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The case of Rita is a sad one. She works as an employee of a resort. She's never really been in a serious relationship. She has dated but nothing got past that point. Anyhow, she encounters a male acquaintance of a coworker. The man was to take Rita home but he instead takes her to a remote area and assaults her. She did not want her family to know what happened but she did notify an agency about what did occur. They collected forensic evidence and treated her for any potential sexually transmitted diseases she might have been exposed to. They also gave her emergency contraception. While she eventually gets the courage to report the rape to her family and the proper authorities, it is too late to make use of the forensic evidence that was collected.


The one obvious thing that should be changed is the 90-day window…

Group Social Work Nurturing Father's Program the
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Group Social Work: Nurturing Father's Program

The group investigated for this paper is the Nurturing Father's Program. I encountered the Nurturing Fathers Program while working for my state's child protective services division (DCFS). The NFP is an evidence-based, 13-week training course designed to teach parenting and nurturing skills to men. Each 2 1/2-hour class provides proven, effective skills for healthy family relationships and child development" (Nurturing Fathers, 2012). The goal of the program is to help men transform themselves into nurturing fathers by enabling cognitive, behavioral, and affective changes in the group participants. The NFP program has been used successfully in a wide variety of contexts, including, but not limited to schools, preschools, churches, government child-safety programs, and the military.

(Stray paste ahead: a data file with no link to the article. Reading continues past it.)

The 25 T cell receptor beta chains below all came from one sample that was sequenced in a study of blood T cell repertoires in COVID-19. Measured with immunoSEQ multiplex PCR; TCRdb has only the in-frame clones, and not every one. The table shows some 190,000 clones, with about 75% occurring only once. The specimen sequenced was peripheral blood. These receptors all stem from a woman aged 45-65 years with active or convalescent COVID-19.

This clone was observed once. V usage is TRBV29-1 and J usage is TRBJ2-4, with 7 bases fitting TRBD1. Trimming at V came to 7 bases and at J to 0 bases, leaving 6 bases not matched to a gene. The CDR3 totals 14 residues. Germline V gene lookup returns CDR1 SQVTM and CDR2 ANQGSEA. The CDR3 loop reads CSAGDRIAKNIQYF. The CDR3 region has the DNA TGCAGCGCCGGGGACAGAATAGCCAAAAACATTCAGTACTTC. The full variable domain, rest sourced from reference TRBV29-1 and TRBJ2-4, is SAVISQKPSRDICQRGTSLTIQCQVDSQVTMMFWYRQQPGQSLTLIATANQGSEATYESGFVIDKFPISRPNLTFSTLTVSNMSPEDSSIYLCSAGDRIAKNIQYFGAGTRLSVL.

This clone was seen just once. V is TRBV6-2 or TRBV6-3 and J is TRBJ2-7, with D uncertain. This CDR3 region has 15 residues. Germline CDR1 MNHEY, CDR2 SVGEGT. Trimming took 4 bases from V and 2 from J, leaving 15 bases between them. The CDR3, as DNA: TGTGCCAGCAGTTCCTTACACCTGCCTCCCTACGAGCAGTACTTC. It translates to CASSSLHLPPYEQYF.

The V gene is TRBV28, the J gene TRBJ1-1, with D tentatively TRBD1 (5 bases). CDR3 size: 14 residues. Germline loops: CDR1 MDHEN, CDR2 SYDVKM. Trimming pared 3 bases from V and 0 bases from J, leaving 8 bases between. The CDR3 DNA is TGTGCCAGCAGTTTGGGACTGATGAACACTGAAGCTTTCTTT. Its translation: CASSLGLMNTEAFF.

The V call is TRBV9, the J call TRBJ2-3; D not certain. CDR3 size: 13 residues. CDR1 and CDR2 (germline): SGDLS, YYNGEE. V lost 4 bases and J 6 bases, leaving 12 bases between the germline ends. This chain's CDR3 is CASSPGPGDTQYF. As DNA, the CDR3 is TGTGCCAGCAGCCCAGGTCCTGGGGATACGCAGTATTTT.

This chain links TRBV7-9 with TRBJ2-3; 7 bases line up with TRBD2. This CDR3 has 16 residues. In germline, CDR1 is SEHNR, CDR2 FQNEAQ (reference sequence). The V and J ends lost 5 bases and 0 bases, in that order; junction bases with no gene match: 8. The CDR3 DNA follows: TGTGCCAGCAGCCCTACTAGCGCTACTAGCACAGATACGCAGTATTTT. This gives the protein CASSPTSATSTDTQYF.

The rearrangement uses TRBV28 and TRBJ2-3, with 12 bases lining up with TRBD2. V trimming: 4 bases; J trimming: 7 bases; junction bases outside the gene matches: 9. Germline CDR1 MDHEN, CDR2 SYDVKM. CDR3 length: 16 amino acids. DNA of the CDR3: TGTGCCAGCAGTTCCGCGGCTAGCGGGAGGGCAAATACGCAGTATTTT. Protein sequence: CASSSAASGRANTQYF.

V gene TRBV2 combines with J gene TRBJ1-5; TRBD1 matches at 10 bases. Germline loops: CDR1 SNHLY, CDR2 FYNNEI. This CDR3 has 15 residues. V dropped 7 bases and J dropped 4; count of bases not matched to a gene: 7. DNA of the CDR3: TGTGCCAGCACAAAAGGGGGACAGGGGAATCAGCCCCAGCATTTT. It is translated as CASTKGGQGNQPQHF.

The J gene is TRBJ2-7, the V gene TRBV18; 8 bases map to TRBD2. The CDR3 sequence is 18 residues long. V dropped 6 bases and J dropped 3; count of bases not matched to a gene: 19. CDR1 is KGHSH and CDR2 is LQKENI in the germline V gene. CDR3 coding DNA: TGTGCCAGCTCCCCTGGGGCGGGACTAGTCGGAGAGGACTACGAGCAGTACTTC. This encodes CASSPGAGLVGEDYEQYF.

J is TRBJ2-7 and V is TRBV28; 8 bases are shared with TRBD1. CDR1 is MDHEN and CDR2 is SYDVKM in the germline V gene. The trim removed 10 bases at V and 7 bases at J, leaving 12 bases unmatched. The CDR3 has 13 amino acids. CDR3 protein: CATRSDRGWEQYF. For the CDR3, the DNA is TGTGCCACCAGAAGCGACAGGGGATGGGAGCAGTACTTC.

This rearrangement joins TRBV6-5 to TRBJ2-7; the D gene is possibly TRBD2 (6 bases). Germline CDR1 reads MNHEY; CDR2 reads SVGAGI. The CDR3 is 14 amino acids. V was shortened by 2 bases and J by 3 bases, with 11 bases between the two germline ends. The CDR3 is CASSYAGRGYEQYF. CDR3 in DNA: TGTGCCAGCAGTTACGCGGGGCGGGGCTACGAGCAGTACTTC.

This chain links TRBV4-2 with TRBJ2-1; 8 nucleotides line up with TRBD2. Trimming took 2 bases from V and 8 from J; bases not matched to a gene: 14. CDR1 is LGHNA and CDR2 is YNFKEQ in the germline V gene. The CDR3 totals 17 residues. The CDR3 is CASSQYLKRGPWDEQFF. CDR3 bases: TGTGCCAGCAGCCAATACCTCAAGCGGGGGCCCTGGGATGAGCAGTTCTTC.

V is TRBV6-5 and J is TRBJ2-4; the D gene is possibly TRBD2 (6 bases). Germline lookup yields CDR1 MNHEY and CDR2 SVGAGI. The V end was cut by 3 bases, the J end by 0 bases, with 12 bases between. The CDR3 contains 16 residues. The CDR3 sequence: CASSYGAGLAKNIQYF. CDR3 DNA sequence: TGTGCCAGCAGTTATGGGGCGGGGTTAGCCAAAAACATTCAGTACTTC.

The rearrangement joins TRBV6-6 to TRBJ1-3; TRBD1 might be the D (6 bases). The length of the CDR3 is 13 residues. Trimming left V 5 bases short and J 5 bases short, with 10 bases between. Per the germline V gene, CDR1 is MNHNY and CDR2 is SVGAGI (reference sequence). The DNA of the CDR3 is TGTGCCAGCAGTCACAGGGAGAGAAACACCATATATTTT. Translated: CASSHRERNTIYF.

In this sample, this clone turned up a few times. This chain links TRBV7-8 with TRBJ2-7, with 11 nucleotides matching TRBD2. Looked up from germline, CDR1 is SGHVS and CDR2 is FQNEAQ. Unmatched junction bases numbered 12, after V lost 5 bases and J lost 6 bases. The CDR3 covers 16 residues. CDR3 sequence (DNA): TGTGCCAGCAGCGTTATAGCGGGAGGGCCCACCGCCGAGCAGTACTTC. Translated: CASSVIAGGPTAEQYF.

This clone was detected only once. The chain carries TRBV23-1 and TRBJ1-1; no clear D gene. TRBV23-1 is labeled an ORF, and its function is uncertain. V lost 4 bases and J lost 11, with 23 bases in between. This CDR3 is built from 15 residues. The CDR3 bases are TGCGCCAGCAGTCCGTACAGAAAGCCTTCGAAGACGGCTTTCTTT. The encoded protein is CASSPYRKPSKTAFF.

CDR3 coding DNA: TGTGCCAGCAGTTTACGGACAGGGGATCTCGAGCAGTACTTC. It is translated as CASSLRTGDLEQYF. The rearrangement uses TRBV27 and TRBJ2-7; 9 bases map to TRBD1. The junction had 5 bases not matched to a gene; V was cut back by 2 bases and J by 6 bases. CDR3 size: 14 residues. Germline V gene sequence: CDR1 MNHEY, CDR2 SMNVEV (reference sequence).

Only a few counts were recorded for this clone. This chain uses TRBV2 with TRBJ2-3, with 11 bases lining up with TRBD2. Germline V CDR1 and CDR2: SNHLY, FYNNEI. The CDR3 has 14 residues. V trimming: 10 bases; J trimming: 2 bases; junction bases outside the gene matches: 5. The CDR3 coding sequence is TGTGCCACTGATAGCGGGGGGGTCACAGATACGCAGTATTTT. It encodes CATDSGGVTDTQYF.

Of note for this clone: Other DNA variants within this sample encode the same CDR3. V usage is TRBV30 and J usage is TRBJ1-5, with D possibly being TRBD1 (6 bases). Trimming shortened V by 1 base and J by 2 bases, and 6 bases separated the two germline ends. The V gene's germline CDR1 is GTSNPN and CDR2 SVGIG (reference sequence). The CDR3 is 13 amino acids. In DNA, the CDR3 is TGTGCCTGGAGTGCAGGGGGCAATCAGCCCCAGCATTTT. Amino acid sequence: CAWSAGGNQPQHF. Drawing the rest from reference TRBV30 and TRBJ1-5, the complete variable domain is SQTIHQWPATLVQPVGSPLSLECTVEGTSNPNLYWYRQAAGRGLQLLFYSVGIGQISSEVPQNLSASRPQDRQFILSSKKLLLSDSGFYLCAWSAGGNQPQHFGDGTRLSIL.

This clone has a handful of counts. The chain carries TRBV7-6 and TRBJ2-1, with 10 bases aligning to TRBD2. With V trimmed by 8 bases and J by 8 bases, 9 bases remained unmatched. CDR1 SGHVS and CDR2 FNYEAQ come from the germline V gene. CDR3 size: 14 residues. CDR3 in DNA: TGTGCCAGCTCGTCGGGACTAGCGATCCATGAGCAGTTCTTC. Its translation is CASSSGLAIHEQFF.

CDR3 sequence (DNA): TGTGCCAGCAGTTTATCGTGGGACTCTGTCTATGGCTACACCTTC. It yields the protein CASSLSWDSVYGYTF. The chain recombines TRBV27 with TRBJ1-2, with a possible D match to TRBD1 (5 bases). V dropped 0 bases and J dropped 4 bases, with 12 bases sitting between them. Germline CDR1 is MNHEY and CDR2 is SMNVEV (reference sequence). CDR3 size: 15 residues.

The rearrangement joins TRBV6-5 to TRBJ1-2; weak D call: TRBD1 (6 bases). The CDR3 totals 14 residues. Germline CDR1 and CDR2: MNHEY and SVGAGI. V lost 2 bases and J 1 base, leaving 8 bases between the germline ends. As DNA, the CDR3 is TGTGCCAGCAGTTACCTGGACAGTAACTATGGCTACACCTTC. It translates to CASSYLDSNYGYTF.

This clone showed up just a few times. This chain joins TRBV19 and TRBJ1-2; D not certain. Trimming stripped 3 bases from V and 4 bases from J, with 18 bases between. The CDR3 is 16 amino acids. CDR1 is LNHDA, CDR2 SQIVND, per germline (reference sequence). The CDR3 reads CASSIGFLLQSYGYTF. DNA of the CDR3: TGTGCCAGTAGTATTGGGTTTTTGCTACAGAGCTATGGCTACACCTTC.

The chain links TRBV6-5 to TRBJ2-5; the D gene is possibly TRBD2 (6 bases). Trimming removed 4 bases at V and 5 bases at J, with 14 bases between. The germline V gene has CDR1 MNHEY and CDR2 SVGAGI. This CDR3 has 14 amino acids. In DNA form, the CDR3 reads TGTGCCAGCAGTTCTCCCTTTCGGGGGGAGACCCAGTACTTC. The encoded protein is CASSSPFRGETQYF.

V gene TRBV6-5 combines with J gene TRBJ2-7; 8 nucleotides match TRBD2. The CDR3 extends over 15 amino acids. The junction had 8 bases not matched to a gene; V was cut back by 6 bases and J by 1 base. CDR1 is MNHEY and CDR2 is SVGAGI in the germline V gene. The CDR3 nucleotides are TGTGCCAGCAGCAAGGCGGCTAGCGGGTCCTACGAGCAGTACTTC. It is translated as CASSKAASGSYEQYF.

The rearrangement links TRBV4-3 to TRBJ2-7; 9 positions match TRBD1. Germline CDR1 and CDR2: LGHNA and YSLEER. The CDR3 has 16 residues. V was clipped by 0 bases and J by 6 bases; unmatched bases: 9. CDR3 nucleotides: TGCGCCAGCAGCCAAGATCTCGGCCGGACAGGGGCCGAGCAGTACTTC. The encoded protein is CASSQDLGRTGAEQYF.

This particular NFP group meets at First Presbyterian Church, 270 Franklin Street, Quincy, MA on Tuesday evenings from 6:00pm to 8:30pm. There is no charge for participation, and group participants…


Association for the Advancement of Social Work with Groups, Inc. (2006). Standards for social work practice with groups. Alexandria, VA: AASWG, Inc.

Brandler, S., & Roman, C.P. (1999). Group work: skills and strategies for effective interventions. New York: Haworth Press.

Department of Children and Families. (2012). Report child abuse. Executive Office of Health

and Human Services website:

Sociology - Human Services Advocacy Domestic Violence
Words: 959 Length: 3 Pages Document Type: Essay Paper #: 77782952
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Sociology - Human Services


Domestic violence and abuse can occur to anyone, in spite of mass, gender, or might, yet the crisis is frequently ignored, exempted, or denied. This is particularly accurate when the abuse is psychological, rather than physical. Emotional abuse is frequently diminished, yet it can leave profound and enduring scars. Becoming aware of and admitting to the warning signs and symptoms of domestic violence and abuse is the first step to stopping it. No person should live in dread of the person they love (Domestic Violence and Abuse, 2011).

Education is the key to stopping the cycle of domestic violence. Both the victim and the abuser need to be educated as to what domestic violence is and how it can be stopped. In order for people who suffer from domestic violence to get help they need to first recognize that the behavior that they are enduring…


Client Advocacy. (2010). Retrieved from 

Domestic Violence and Abuse. (2011). Retrieved from .


The National Organization for Human Services. (2009). Retrieved from